HOUSTON (CN) – Schools around a Houston-area petrochemical storage plant releasing hazardous levels of benzene fumes remain closed Friday, despite the lifting of a shelter-in-place order Thursday afternoon.
It’s been a week of whiplash for people who live near Intercontinental Terminals Company’s plant in the city of Deer Park, Texas, a blue-collar town, population 33,000, 21 miles east of Houston.
A fire erupted at the plant Sunday, raged for three days, damaged 11 storage tanks and was put out early Wednesday morning.
Thursday morning brought another crisis as elevated of levels of benzene were detected by air monitors near the plant, the city issued a shelter-in-place order, highways were closed and National Guard guards troops fanned out across the city to advise people to stay inside.
Weary residents exhaled Thursday afternoon when Deer Park officials lifted the shelter-in-place order, only to wake up to news Friday that a spike in benzene, 4.3 parts per million, had been detected around 5 a.m. by an air-quality gauge near the plant.
Federal guidelines say that is a hazardous level of benzene, a known carcinogen that is part of daily life. It’s blended into motor fuels and used to make detergents and pharmaceuticals. It’s even used to extract oil from seeds and nuts, according to the U.S. Environmental Protection Agency.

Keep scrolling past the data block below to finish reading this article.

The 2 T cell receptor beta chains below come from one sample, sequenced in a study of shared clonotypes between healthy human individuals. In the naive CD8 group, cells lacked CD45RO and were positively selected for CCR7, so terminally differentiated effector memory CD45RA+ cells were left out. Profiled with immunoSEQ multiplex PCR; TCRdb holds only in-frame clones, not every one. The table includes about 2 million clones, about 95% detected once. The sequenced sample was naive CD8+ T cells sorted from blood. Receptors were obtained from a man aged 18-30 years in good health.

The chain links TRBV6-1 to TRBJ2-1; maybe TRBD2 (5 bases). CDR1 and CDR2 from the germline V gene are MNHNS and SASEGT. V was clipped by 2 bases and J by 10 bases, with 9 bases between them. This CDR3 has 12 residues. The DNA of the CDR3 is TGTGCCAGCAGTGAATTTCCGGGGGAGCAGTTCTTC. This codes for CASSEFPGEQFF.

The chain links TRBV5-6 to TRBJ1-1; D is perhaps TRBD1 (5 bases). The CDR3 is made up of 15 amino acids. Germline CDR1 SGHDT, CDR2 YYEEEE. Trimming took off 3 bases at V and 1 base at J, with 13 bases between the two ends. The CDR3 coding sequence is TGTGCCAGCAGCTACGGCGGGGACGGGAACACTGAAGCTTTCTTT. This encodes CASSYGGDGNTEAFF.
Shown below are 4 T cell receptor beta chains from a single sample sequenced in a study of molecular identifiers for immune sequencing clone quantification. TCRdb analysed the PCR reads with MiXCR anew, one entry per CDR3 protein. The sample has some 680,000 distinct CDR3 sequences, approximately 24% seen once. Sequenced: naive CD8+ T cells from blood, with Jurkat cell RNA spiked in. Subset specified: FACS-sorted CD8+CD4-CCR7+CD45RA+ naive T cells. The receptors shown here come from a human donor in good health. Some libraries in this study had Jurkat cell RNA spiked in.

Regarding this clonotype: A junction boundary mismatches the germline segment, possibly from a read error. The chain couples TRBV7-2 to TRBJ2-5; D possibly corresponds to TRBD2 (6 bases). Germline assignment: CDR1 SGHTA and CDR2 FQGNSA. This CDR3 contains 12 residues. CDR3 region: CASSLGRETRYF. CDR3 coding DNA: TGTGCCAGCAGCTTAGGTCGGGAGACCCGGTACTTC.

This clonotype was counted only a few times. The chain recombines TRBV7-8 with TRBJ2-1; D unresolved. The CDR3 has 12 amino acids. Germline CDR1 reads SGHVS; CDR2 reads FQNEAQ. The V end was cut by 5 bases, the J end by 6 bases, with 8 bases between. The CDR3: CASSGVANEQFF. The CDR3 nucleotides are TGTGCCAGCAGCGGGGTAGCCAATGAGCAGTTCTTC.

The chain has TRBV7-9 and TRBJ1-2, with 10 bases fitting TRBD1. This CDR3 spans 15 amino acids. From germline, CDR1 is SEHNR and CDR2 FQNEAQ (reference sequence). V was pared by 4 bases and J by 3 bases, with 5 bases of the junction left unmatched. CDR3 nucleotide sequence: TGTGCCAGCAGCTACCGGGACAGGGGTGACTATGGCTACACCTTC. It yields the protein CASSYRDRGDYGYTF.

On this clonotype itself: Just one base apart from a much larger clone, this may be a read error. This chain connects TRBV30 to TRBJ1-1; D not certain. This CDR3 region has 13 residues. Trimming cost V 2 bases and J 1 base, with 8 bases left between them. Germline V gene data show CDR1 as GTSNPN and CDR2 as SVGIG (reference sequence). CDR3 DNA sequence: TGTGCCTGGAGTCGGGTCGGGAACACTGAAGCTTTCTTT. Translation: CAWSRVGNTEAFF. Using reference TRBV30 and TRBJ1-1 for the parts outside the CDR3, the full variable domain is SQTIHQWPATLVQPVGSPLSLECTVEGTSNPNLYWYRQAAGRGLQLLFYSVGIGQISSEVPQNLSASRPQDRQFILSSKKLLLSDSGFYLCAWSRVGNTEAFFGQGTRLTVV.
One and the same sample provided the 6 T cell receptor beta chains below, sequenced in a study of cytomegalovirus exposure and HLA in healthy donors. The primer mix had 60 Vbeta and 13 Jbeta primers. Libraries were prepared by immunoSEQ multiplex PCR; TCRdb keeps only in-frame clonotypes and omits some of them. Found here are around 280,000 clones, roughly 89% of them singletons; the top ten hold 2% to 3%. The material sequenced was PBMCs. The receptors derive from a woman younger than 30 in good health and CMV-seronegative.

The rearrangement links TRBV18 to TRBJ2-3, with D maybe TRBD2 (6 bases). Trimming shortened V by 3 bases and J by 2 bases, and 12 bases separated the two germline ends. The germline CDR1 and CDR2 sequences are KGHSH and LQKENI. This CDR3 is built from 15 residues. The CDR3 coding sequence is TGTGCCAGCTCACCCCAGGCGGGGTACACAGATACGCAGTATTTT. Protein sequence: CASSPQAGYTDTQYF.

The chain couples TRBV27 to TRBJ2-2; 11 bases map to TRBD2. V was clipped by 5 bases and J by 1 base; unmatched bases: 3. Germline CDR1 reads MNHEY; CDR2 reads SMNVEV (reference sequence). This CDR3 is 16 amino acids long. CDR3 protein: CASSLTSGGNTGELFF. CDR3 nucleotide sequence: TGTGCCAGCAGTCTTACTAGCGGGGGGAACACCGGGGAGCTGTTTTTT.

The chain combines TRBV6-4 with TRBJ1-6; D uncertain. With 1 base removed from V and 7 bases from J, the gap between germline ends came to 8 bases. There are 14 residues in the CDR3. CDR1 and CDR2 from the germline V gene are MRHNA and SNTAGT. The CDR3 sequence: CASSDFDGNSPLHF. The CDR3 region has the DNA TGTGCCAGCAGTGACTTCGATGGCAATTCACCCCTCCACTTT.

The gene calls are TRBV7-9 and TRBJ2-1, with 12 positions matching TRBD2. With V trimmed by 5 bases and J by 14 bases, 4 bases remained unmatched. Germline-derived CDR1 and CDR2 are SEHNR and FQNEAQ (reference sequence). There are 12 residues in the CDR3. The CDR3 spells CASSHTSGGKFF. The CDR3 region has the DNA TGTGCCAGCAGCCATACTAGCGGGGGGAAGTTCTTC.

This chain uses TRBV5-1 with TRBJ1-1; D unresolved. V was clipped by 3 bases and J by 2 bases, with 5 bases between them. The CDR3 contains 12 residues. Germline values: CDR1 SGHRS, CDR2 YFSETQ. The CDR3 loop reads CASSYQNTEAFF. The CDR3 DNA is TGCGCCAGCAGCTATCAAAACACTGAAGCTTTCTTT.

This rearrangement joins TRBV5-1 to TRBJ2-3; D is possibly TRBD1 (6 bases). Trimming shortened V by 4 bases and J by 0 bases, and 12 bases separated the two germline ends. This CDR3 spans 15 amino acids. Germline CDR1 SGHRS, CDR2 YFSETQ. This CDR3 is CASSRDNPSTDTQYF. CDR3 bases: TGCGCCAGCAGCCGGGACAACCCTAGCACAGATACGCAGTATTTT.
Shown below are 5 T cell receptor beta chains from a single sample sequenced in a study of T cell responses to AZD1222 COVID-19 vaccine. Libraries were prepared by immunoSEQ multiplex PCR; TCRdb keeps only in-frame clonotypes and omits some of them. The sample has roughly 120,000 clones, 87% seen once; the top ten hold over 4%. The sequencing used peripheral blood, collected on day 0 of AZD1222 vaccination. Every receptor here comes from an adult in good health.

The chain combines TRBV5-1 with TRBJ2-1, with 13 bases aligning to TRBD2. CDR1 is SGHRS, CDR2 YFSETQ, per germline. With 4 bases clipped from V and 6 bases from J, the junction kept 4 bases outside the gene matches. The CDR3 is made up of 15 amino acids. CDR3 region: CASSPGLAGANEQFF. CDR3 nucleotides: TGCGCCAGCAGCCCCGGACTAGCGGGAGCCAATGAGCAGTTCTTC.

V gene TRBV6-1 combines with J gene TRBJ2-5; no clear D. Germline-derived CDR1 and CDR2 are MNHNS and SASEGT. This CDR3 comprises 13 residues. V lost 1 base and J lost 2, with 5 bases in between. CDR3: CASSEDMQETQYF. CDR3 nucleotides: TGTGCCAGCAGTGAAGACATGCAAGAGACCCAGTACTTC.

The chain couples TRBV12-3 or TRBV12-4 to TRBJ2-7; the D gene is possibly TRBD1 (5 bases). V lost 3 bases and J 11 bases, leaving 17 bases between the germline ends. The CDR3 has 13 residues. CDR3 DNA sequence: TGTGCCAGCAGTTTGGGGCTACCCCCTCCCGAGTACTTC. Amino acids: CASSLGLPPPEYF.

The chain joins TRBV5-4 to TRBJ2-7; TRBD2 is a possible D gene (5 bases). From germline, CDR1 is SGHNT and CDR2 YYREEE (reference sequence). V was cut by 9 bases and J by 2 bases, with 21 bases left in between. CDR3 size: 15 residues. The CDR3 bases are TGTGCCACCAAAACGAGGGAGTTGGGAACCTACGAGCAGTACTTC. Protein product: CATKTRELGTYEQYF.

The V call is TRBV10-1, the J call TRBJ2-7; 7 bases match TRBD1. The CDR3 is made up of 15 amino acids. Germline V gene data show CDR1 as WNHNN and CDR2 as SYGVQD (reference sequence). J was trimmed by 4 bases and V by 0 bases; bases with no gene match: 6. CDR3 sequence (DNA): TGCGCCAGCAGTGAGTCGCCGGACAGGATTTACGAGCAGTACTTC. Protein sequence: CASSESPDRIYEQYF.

Under rules set by the U.S. Labor Department, employers are required to provide medical exams for workers exposed to benzene above an average of 0.5 ppm of benzene over 8 hours.
Intercontinental Terminals Company told local media the Friday morning benzene flare-up is “localized” so there is no need for another shelter-in-place warning.
But school administrators are not confident the crisis is over.
After closing its 15 schools Monday, Wednesday and Thursday due to the fire and benzene issues, Deer Park Independent School District told its 12,800 students Thursday afternoon to stay home Friday.
“Student safety is our highest priority, and we simply want to avoid a situation where another shelter in place might be called as children are arriving at or leaving school,” Superintendent Victor E. White Jr. said in a statement.
The EPA and Texas Commission on Environmental Quality said they have taken water samples to see if foam used to extinguish the fire has polluted bayous and the Houston Ship Channel, the Associated Press reported.
Environmental groups and residents have questioned if air-quality monitors are taking correct readings, and said statements from elected officials that the air is safe clash with what they are seeing on the ground.
Bryan Parras, a Sierra Club organizer in Houston, told the AP that some residents who live near the plant have suffered headaches, nausea and nose bleeds due to pollutants from the fire.